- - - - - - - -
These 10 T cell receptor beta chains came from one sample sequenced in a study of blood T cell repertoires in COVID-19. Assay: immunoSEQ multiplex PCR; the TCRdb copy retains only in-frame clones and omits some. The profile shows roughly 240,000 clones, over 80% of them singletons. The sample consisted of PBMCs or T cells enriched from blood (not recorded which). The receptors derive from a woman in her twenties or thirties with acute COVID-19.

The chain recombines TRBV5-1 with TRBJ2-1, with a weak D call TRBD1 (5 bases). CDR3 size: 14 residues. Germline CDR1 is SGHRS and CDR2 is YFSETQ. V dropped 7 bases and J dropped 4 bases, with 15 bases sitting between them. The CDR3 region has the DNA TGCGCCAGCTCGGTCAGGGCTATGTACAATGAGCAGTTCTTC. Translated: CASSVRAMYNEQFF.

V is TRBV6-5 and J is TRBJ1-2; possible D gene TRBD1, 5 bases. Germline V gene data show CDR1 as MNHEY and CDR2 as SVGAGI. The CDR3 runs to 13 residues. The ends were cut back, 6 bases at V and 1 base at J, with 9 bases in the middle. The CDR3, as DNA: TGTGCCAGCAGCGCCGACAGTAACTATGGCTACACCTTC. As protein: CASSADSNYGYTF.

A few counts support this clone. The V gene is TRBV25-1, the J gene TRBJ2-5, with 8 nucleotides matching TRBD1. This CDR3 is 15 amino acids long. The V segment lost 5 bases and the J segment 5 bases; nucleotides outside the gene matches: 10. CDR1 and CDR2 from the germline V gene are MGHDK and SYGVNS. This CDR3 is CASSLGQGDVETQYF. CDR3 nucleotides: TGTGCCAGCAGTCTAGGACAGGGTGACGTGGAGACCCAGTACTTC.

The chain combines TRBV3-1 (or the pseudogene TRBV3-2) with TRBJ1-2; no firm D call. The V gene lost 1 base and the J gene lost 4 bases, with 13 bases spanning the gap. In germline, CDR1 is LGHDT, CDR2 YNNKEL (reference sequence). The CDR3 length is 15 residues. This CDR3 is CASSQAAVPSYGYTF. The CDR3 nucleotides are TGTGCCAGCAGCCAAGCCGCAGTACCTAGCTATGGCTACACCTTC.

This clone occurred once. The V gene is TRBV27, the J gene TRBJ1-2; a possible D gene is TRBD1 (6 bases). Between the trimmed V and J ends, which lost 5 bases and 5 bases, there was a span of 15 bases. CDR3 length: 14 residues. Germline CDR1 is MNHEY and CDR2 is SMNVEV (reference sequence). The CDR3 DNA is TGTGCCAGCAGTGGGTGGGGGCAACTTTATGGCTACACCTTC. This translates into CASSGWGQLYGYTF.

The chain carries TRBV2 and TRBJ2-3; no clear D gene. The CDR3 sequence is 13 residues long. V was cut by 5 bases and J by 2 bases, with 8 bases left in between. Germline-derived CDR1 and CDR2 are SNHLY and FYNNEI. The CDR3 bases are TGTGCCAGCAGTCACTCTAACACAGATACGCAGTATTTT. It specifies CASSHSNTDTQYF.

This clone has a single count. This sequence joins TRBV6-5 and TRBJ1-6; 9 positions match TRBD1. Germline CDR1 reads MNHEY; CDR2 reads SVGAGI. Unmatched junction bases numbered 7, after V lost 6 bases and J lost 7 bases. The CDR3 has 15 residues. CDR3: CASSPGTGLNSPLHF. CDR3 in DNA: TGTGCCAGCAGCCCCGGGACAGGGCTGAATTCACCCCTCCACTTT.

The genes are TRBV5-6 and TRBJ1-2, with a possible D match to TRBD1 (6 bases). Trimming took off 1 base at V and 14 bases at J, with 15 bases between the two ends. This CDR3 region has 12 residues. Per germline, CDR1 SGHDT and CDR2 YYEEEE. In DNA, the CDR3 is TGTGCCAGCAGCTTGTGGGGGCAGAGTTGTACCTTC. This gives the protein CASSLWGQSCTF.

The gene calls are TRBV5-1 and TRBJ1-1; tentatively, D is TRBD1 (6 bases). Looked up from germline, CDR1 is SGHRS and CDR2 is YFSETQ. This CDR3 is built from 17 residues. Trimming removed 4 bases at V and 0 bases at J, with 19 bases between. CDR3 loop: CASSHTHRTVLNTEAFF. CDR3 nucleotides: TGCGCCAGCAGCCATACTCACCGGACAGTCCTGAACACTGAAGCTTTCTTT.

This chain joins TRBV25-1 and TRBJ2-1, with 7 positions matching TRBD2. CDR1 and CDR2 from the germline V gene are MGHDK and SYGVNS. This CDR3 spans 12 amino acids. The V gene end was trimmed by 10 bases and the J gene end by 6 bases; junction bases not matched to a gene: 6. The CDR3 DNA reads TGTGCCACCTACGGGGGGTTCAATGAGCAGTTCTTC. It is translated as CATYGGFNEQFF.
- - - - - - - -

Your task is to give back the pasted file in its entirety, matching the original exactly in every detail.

These 10 T cell receptor beta chains came from one sample sequenced in a study of blood T cell repertoires in COVID-19. Assay: immunoSEQ multiplex PCR; the TCRdb copy retains only in-frame clones and omits some. The profile shows roughly 240,000 clones, over 80% of them singletons. The sample consisted of PBMCs or T cells enriched from blood (not recorded which). The receptors derive from a woman in her twenties or thirties with acute COVID-19.

The chain recombines TRBV5-1 with TRBJ2-1, with a weak D call TRBD1 (5 bases). CDR3 size: 14 residues. Germline CDR1 is SGHRS and CDR2 is YFSETQ. V dropped 7 bases and J dropped 4 bases, with 15 bases sitting between them. The CDR3 region has the DNA TGCGCCAGCTCGGTCAGGGCTATGTACAATGAGCAGTTCTTC. Translated: CASSVRAMYNEQFF.

V is TRBV6-5 and J is TRBJ1-2; possible D gene TRBD1, 5 bases. Germline V gene data show CDR1 as MNHEY and CDR2 as SVGAGI. The CDR3 runs to 13 residues. The ends were cut back, 6 bases at V and 1 base at J, with 9 bases in the middle. The CDR3, as DNA: TGTGCCAGCAGCGCCGACAGTAACTATGGCTACACCTTC. As protein: CASSADSNYGYTF.

A few counts support this clone. The V gene is TRBV25-1, the J gene TRBJ2-5, with 8 nucleotides matching TRBD1. This CDR3 is 15 amino acids long. The V segment lost 5 bases and the J segment 5 bases; nucleotides outside the gene matches: 10. CDR1 and CDR2 from the germline V gene are MGHDK and SYGVNS. This CDR3 is CASSLGQGDVETQYF. CDR3 nucleotides: TGTGCCAGCAGTCTAGGACAGGGTGACGTGGAGACCCAGTACTTC.

The chain combines TRBV3-1 (or the pseudogene TRBV3-2) with TRBJ1-2; no firm D call. The V gene lost 1 base and the J gene lost 4 bases, with 13 bases spanning the gap. In germline, CDR1 is LGHDT, CDR2 YNNKEL (reference sequence). The CDR3 length is 15 residues. This CDR3 is CASSQAAVPSYGYTF. The CDR3 nucleotides are TGTGCCAGCAGCCAAGCCGCAGTACCTAGCTATGGCTACACCTTC.

This clone occurred once. The V gene is TRBV27, the J gene TRBJ1-2; a possible D gene is TRBD1 (6 bases). Between the trimmed V and J ends, which lost 5 bases and 5 bases, there was a span of 15 bases. CDR3 length: 14 residues. Germline CDR1 is MNHEY and CDR2 is SMNVEV (reference sequence). The CDR3 DNA is TGTGCCAGCAGTGGGTGGGGGCAACTTTATGGCTACACCTTC. This translates into CASSGWGQLYGYTF.

The chain carries TRBV2 and TRBJ2-3; no clear D gene. The CDR3 sequence is 13 residues long. V was cut by 5 bases and J by 2 bases, with 8 bases left in between. Germline-derived CDR1 and CDR2 are SNHLY and FYNNEI. The CDR3 bases are TGTGCCAGCAGTCACTCTAACACAGATACGCAGTATTTT. It specifies CASSHSNTDTQYF.

This clone has a single count. This sequence joins TRBV6-5 and TRBJ1-6; 9 positions match TRBD1. Germline CDR1 reads MNHEY; CDR2 reads SVGAGI. Unmatched junction bases numbered 7, after V lost 6 bases and J lost 7 bases. The CDR3 has 15 residues. CDR3: CASSPGTGLNSPLHF. CDR3 in DNA: TGTGCCAGCAGCCCCGGGACAGGGCTGAATTCACCCCTCCACTTT.

The genes are TRBV5-6 and TRBJ1-2, with a possible D match to TRBD1 (6 bases). Trimming took off 1 base at V and 14 bases at J, with 15 bases between the two ends. This CDR3 region has 12 residues. Per germline, CDR1 SGHDT and CDR2 YYEEEE. In DNA, the CDR3 is TGTGCCAGCAGCTTGTGGGGGCAGAGTTGTACCTTC. This gives the protein CASSLWGQSCTF.

The gene calls are TRBV5-1 and TRBJ1-1; tentatively, D is TRBD1 (6 bases). Looked up from germline, CDR1 is SGHRS and CDR2 is YFSETQ. This CDR3 is built from 17 residues. Trimming removed 4 bases at V and 0 bases at J, with 19 bases between. CDR3 loop: CASSHTHRTVLNTEAFF. CDR3 nucleotides: TGCGCCAGCAGCCATACTCACCGGACAGTCCTGAACACTGAAGCTTTCTTT.

This chain joins TRBV25-1 and TRBJ2-1, with 7 positions matching TRBD2. CDR1 and CDR2 from the germline V gene are MGHDK and SYGVNS. This CDR3 spans 12 amino acids. The V gene end was trimmed by 10 bases and the J gene end by 6 bases; junction bases not matched to a gene: 6. The CDR3 DNA reads TGTGCCACCTACGGGGGGTTCAATGAGCAGTTCTTC. It is translated as CATYGGFNEQFF.